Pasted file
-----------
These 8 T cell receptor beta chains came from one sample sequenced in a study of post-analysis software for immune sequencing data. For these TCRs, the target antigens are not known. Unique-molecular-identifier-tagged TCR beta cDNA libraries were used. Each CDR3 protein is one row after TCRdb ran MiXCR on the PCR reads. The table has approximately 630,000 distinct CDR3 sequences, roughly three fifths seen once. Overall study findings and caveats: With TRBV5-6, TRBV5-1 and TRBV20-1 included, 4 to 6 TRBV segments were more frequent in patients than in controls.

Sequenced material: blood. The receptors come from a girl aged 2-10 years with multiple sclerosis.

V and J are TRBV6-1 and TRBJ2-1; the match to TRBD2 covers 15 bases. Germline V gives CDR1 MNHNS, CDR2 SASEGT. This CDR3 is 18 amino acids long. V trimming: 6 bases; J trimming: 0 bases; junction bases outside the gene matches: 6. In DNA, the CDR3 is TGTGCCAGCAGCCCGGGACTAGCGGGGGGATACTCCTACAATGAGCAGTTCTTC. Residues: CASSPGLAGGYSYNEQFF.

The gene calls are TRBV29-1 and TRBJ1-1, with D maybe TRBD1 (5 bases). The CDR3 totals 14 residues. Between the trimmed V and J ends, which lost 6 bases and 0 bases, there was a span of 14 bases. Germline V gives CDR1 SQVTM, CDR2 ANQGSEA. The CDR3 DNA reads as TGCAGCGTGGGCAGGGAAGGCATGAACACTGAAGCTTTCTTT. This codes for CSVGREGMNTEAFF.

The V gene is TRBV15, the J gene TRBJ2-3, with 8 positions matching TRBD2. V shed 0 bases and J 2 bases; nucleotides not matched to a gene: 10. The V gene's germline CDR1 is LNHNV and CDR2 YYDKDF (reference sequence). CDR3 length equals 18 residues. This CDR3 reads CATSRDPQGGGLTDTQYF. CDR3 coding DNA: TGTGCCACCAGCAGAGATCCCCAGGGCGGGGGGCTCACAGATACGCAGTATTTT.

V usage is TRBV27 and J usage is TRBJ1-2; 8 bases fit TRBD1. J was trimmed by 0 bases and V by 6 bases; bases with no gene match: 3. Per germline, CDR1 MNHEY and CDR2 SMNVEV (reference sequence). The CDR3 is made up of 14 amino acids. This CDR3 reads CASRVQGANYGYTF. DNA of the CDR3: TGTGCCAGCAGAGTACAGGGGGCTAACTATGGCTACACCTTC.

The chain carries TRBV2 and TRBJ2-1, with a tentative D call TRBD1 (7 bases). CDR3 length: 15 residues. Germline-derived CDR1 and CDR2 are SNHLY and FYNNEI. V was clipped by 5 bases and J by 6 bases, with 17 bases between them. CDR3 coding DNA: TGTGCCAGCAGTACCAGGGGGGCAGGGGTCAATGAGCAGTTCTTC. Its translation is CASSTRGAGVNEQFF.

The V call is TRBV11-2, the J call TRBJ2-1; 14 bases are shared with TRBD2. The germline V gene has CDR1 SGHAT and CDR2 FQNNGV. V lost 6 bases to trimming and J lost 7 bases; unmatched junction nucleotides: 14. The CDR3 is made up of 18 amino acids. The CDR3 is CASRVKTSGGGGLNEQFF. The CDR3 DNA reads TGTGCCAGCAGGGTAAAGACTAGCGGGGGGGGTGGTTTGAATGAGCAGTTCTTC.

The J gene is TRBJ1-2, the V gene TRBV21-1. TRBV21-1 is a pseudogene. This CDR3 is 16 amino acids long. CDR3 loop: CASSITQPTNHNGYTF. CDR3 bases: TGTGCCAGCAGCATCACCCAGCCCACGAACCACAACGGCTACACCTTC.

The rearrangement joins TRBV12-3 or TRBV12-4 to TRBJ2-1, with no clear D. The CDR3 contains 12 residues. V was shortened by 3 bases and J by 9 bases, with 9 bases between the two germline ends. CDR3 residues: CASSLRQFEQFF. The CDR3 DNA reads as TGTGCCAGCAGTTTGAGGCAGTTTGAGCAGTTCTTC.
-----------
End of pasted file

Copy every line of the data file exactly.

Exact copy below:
These 8 T cell receptor beta chains came from one sample sequenced in a study of post-analysis software for immune sequencing data. For these TCRs, the target antigens are not known. Unique-molecular-identifier-tagged TCR beta cDNA libraries were used. Each CDR3 protein is one row after TCRdb ran MiXCR on the PCR reads. The table has approximately 630,000 distinct CDR3 sequences, roughly three fifths seen once. Overall study findings and caveats: With TRBV5-6, TRBV5-1 and TRBV20-1 included, 4 to 6 TRBV segments were more frequent in patients than in controls.

Sequenced material: blood. The receptors come from a girl aged 2-10 years with multiple sclerosis.

V and J are TRBV6-1 and TRBJ2-1; the match to TRBD2 covers 15 bases. Germline V gives CDR1 MNHNS, CDR2 SASEGT. This CDR3 is 18 amino acids long. V trimming: 6 bases; J trimming: 0 bases; junction bases outside the gene matches: 6. In DNA, the CDR3 is TGTGCCAGCAGCCCGGGACTAGCGGGGGGATACTCCTACAATGAGCAGTTCTTC. Residues: CASSPGLAGGYSYNEQFF.

The gene calls are TRBV29-1 and TRBJ1-1, with D maybe TRBD1 (5 bases). The CDR3 totals 14 residues. Between the trimmed V and J ends, which lost 6 bases and 0 bases, there was a span of 14 bases. Germline V gives CDR1 SQVTM, CDR2 ANQGSEA. The CDR3 DNA reads as TGCAGCGTGGGCAGGGAAGGCATGAACACTGAAGCTTTCTTT. This codes for CSVGREGMNTEAFF.

The V gene is TRBV15, the J gene TRBJ2-3, with 8 positions matching TRBD2. V shed 0 bases and J 2 bases; nucleotides not matched to a gene: 10. The V gene's germline CDR1 is LNHNV and CDR2 YYDKDF (reference sequence). CDR3 length equals 18 residues. This CDR3 reads CATSRDPQGGGLTDTQYF. CDR3 coding DNA: TGTGCCACCAGCAGAGATCCCCAGGGCGGGGGGCTCACAGATACGCAGTATTTT.

V usage is TRBV27 and J usage is TRBJ1-2; 8 bases fit TRBD1. J was trimmed by 0 bases and V by 6 bases; bases with no gene match: 3. Per germline, CDR1 MNHEY and CDR2 SMNVEV (reference sequence). The CDR3 is made up of 14 amino acids. This CDR3 reads CASRVQGANYGYTF. DNA of the CDR3: TGTGCCAGCAGAGTACAGGGGGCTAACTATGGCTACACCTTC.

The chain carries TRBV2 and TRBJ2-1, with a tentative D call TRBD1 (7 bases). CDR3 length: 15 residues. Germline-derived CDR1 and CDR2 are SNHLY and FYNNEI. V was clipped by 5 bases and J by 6 bases, with 17 bases between them. CDR3 coding DNA: TGTGCCAGCAGTACCAGGGGGGCAGGGGTCAATGAGCAGTTCTTC. Its translation is CASSTRGAGVNEQFF.

The V call is TRBV11-2, the J call TRBJ2-1; 14 bases are shared with TRBD2. The germline V gene has CDR1 SGHAT and CDR2 FQNNGV. V lost 6 bases to trimming and J lost 7 bases; unmatched junction nucleotides: 14. The CDR3 is made up of 18 amino acids. The CDR3 is CASRVKTSGGGGLNEQFF. The CDR3 DNA reads TGTGCCAGCAGGGTAAAGACTAGCGGGGGGGGTGGTTTGAATGAGCAGTTCTTC.

The J gene is TRBJ1-2, the V gene TRBV21-1. TRBV21-1 is a pseudogene. This CDR3 is 16 amino acids long. CDR3 loop: CASSITQPTNHNGYTF. CDR3 bases: TGTGCCAGCAGCATCACCCAGCCCACGAACCACAACGGCTACACCTTC.

The rearrangement joins TRBV12-3 or TRBV12-4 to TRBJ2-1, with no clear D. The CDR3 contains 12 residues. V was shortened by 3 bases and J by 9 bases, with 9 bases between the two germline ends. CDR3 residues: CASSLRQFEQFF. The CDR3 DNA reads as TGTGCCAGCAGTTTGAGGCAGTTTGAGCAGTTCTTC.